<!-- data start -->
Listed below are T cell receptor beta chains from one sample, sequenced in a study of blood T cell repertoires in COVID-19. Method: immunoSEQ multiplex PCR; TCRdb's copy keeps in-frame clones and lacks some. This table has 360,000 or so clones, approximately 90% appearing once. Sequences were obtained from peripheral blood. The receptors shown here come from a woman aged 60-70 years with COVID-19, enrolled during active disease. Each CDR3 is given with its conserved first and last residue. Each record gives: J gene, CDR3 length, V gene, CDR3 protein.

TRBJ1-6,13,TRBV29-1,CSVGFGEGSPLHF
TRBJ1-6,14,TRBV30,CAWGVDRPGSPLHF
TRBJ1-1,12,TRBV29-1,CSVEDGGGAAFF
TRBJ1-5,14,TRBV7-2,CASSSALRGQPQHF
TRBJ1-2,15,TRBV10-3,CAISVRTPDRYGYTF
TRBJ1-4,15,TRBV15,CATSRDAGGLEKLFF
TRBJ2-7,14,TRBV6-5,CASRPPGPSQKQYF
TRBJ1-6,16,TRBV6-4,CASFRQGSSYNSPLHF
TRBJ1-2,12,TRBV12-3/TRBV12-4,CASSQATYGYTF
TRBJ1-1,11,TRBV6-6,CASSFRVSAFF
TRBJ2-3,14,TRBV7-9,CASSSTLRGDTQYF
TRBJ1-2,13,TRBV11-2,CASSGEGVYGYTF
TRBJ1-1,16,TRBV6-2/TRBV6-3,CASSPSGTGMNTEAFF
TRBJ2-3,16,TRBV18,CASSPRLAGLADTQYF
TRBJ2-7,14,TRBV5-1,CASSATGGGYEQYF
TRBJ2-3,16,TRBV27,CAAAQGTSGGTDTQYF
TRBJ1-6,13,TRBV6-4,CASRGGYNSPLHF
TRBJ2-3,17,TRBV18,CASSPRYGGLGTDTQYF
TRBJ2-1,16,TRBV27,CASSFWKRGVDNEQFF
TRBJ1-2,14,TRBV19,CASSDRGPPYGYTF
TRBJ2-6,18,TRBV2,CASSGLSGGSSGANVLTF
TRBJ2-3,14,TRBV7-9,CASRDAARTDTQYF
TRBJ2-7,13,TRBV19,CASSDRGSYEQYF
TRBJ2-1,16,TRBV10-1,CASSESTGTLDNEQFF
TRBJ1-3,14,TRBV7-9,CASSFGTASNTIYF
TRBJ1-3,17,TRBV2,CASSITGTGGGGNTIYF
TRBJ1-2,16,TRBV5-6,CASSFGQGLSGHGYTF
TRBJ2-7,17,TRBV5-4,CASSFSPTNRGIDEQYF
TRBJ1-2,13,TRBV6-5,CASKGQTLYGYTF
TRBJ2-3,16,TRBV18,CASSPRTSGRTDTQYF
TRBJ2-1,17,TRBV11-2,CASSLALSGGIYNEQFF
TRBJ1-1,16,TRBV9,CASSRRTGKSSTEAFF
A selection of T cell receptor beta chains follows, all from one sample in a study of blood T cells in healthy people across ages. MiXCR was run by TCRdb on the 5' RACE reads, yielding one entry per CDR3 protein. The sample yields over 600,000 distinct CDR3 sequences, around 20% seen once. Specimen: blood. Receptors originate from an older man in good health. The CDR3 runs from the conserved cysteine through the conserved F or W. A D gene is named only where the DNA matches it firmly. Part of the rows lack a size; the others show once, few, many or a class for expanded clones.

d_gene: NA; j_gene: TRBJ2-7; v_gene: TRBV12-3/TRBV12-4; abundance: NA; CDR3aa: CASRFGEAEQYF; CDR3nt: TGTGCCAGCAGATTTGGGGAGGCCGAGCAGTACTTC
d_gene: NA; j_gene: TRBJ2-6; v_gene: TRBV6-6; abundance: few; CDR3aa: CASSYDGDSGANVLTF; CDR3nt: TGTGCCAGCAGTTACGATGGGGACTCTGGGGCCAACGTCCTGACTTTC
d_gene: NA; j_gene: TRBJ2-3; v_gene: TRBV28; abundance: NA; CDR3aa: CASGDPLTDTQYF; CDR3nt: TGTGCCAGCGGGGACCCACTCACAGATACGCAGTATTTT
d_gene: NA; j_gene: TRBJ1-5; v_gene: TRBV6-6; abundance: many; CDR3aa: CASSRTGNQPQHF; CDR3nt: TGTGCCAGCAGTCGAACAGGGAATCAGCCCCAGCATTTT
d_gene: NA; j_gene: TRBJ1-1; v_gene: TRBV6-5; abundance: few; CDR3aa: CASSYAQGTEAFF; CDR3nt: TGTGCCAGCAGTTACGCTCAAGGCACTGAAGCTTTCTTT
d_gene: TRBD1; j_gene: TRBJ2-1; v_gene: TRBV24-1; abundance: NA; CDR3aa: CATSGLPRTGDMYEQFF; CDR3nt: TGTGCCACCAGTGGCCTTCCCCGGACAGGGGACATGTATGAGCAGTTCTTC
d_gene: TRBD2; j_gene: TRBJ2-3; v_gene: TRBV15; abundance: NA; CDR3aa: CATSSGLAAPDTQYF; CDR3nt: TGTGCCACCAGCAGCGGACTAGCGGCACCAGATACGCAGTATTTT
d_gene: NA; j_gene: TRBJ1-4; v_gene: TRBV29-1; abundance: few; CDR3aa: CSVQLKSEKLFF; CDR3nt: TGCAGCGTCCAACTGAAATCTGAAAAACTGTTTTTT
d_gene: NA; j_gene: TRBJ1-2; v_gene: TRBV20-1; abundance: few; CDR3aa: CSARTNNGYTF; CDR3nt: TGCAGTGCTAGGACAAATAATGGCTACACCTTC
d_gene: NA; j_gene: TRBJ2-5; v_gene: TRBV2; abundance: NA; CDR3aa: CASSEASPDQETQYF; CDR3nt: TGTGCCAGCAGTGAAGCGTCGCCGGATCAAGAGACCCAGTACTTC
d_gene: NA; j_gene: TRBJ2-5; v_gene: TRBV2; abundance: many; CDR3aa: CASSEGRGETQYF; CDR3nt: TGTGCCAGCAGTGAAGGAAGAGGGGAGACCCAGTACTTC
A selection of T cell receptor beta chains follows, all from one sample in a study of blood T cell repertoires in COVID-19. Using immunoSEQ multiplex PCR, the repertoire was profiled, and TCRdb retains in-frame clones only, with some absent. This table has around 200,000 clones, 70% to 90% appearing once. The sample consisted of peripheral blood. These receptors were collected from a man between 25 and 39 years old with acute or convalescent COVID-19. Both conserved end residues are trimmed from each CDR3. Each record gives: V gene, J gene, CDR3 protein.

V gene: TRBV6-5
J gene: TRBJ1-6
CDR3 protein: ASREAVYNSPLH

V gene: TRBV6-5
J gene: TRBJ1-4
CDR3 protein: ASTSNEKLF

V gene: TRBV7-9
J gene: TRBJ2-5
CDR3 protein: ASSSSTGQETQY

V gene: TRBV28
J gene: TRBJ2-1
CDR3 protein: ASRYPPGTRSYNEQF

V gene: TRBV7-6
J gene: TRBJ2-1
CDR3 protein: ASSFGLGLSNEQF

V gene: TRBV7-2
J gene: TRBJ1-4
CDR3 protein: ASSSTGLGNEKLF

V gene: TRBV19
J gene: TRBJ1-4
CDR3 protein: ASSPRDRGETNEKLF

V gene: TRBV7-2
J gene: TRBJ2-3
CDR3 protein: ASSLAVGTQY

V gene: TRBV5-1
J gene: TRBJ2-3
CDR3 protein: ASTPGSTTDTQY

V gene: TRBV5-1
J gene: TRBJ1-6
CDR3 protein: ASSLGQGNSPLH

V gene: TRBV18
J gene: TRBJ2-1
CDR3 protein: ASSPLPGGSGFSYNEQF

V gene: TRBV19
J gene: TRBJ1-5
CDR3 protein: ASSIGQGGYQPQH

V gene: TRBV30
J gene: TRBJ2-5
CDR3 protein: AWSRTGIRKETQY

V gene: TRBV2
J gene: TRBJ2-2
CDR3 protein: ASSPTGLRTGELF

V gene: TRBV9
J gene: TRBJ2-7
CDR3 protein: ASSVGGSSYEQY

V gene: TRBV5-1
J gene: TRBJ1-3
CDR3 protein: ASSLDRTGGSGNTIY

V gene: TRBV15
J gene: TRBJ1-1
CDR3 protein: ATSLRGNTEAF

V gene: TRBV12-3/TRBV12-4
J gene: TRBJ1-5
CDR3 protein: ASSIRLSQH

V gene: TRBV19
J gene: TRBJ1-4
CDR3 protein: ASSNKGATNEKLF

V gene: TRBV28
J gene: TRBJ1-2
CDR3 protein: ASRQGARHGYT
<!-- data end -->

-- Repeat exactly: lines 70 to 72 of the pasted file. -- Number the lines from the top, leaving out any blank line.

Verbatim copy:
CDR3 protein: ASSLAVGTQY

V gene: TRBV5-1
J gene: TRBJ2-3